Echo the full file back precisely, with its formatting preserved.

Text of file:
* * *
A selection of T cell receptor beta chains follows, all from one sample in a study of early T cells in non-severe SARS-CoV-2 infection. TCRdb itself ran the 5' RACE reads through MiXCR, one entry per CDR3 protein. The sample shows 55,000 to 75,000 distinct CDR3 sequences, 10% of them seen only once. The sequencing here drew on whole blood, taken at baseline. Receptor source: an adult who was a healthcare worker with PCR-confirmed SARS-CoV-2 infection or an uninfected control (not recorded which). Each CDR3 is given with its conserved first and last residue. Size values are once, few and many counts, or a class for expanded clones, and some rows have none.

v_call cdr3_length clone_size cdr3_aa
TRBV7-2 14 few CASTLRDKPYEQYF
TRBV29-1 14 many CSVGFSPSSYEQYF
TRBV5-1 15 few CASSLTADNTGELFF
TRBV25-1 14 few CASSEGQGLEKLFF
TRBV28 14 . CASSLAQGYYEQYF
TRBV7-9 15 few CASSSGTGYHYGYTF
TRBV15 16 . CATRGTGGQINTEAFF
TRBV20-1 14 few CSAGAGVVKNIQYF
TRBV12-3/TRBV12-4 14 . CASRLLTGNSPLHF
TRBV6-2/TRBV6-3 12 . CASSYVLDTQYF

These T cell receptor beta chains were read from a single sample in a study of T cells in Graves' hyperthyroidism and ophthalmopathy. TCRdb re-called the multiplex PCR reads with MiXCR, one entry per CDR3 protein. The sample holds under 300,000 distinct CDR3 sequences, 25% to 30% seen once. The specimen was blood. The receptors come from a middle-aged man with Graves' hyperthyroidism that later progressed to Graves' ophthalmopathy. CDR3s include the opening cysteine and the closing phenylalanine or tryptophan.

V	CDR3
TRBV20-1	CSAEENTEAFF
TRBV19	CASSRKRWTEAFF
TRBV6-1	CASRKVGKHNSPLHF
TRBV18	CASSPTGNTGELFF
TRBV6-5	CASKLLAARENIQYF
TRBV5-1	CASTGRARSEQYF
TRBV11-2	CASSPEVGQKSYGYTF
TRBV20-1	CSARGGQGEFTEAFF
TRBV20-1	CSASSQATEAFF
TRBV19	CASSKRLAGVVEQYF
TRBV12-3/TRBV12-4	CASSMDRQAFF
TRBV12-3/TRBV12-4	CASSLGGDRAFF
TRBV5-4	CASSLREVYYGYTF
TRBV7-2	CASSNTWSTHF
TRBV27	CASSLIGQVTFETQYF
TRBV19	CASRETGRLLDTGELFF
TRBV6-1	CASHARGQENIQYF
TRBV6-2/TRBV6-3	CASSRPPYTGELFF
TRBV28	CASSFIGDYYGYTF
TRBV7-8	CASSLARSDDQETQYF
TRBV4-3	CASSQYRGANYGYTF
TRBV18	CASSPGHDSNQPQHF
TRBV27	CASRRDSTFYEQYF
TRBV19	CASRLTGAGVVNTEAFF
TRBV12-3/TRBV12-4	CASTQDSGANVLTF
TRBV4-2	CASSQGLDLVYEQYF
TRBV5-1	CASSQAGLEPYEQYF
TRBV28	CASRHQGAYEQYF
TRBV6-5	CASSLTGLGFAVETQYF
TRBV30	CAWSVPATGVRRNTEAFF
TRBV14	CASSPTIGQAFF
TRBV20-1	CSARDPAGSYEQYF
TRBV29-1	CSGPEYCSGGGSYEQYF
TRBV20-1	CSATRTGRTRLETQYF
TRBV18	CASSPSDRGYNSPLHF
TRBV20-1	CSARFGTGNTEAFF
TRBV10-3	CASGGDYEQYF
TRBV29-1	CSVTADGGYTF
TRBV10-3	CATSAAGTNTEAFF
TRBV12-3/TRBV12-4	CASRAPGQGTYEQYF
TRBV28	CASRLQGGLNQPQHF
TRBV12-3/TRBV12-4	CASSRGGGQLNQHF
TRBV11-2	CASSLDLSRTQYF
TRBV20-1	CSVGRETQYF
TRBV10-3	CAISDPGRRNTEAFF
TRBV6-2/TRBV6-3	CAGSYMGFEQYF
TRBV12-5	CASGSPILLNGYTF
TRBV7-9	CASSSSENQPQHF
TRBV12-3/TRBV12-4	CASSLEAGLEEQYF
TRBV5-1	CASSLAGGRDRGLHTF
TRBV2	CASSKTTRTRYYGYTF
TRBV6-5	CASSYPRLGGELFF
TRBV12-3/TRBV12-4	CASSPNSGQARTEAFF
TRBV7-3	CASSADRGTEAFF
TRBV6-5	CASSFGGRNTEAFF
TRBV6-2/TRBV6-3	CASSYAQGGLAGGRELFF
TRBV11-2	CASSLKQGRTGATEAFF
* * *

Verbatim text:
A selection of T cell receptor beta chains follows, all from one sample in a study of early T cells in non-severe SARS-CoV-2 infection. TCRdb itself ran the 5' RACE reads through MiXCR, one entry per CDR3 protein. The sample shows 55,000 to 75,000 distinct CDR3 sequences, 10% of them seen only once. The sequencing here drew on whole blood, taken at baseline. Receptor source: an adult who was a healthcare worker with PCR-confirmed SARS-CoV-2 infection or an uninfected control (not recorded which). Each CDR3 is given with its conserved first and last residue. Size values are once, few and many counts, or a class for expanded clones, and some rows have none.

v_call cdr3_length clone_size cdr3_aa
TRBV7-2 14 few CASTLRDKPYEQYF
TRBV29-1 14 many CSVGFSPSSYEQYF
TRBV5-1 15 few CASSLTADNTGELFF
TRBV25-1 14 few CASSEGQGLEKLFF
TRBV28 14 . CASSLAQGYYEQYF
TRBV7-9 15 few CASSSGTGYHYGYTF
TRBV15 16 . CATRGTGGQINTEAFF
TRBV20-1 14 few CSAGAGVVKNIQYF
TRBV12-3/TRBV12-4 14 . CASRLLTGNSPLHF
TRBV6-2/TRBV6-3 12 . CASSYVLDTQYF

These T cell receptor beta chains were read from a single sample in a study of T cells in Graves' hyperthyroidism and ophthalmopathy. TCRdb re-called the multiplex PCR reads with MiXCR, one entry per CDR3 protein. The sample holds under 300,000 distinct CDR3 sequences, 25% to 30% seen once. The specimen was blood. The receptors come from a middle-aged man with Graves' hyperthyroidism that later progressed to Graves' ophthalmopathy. CDR3s include the opening cysteine and the closing phenylalanine or tryptophan.

V	CDR3
TRBV20-1	CSAEENTEAFF
TRBV19	CASSRKRWTEAFF
TRBV6-1	CASRKVGKHNSPLHF
TRBV18	CASSPTGNTGELFF
TRBV6-5	CASKLLAARENIQYF
TRBV5-1	CASTGRARSEQYF
TRBV11-2	CASSPEVGQKSYGYTF
TRBV20-1	CSARGGQGEFTEAFF
TRBV20-1	CSASSQATEAFF
TRBV19	CASSKRLAGVVEQYF
TRBV12-3/TRBV12-4	CASSMDRQAFF
TRBV12-3/TRBV12-4	CASSLGGDRAFF
TRBV5-4	CASSLREVYYGYTF
TRBV7-2	CASSNTWSTHF
TRBV27	CASSLIGQVTFETQYF
TRBV19	CASRETGRLLDTGELFF
TRBV6-1	CASHARGQENIQYF
TRBV6-2/TRBV6-3	CASSRPPYTGELFF
TRBV28	CASSFIGDYYGYTF
TRBV7-8	CASSLARSDDQETQYF
TRBV4-3	CASSQYRGANYGYTF
TRBV18	CASSPGHDSNQPQHF
TRBV27	CASRRDSTFYEQYF
TRBV19	CASRLTGAGVVNTEAFF
TRBV12-3/TRBV12-4	CASTQDSGANVLTF
TRBV4-2	CASSQGLDLVYEQYF
TRBV5-1	CASSQAGLEPYEQYF
TRBV28	CASRHQGAYEQYF
TRBV6-5	CASSLTGLGFAVETQYF
TRBV30	CAWSVPATGVRRNTEAFF
TRBV14	CASSPTIGQAFF
TRBV20-1	CSARDPAGSYEQYF
TRBV29-1	CSGPEYCSGGGSYEQYF
TRBV20-1	CSATRTGRTRLETQYF
TRBV18	CASSPSDRGYNSPLHF
TRBV20-1	CSARFGTGNTEAFF
TRBV10-3	CASGGDYEQYF
TRBV29-1	CSVTADGGYTF
TRBV10-3	CATSAAGTNTEAFF
TRBV12-3/TRBV12-4	CASRAPGQGTYEQYF
TRBV28	CASRLQGGLNQPQHF
TRBV12-3/TRBV12-4	CASSRGGGQLNQHF
TRBV11-2	CASSLDLSRTQYF
TRBV20-1	CSVGRETQYF
TRBV10-3	CAISDPGRRNTEAFF
TRBV6-2/TRBV6-3	CAGSYMGFEQYF
TRBV12-5	CASGSPILLNGYTF
TRBV7-9	CASSSSENQPQHF
TRBV12-3/TRBV12-4	CASSLEAGLEEQYF
TRBV5-1	CASSLAGGRDRGLHTF
TRBV2	CASSKTTRTRYYGYTF
TRBV6-5	CASSYPRLGGELFF
TRBV12-3/TRBV12-4	CASSPNSGQARTEAFF
TRBV7-3	CASSADRGTEAFF
TRBV6-5	CASSFGGRNTEAFF
TRBV6-2/TRBV6-3	CASSYAQGGLAGGRELFF
TRBV11-2	CASSLKQGRTGATEAFF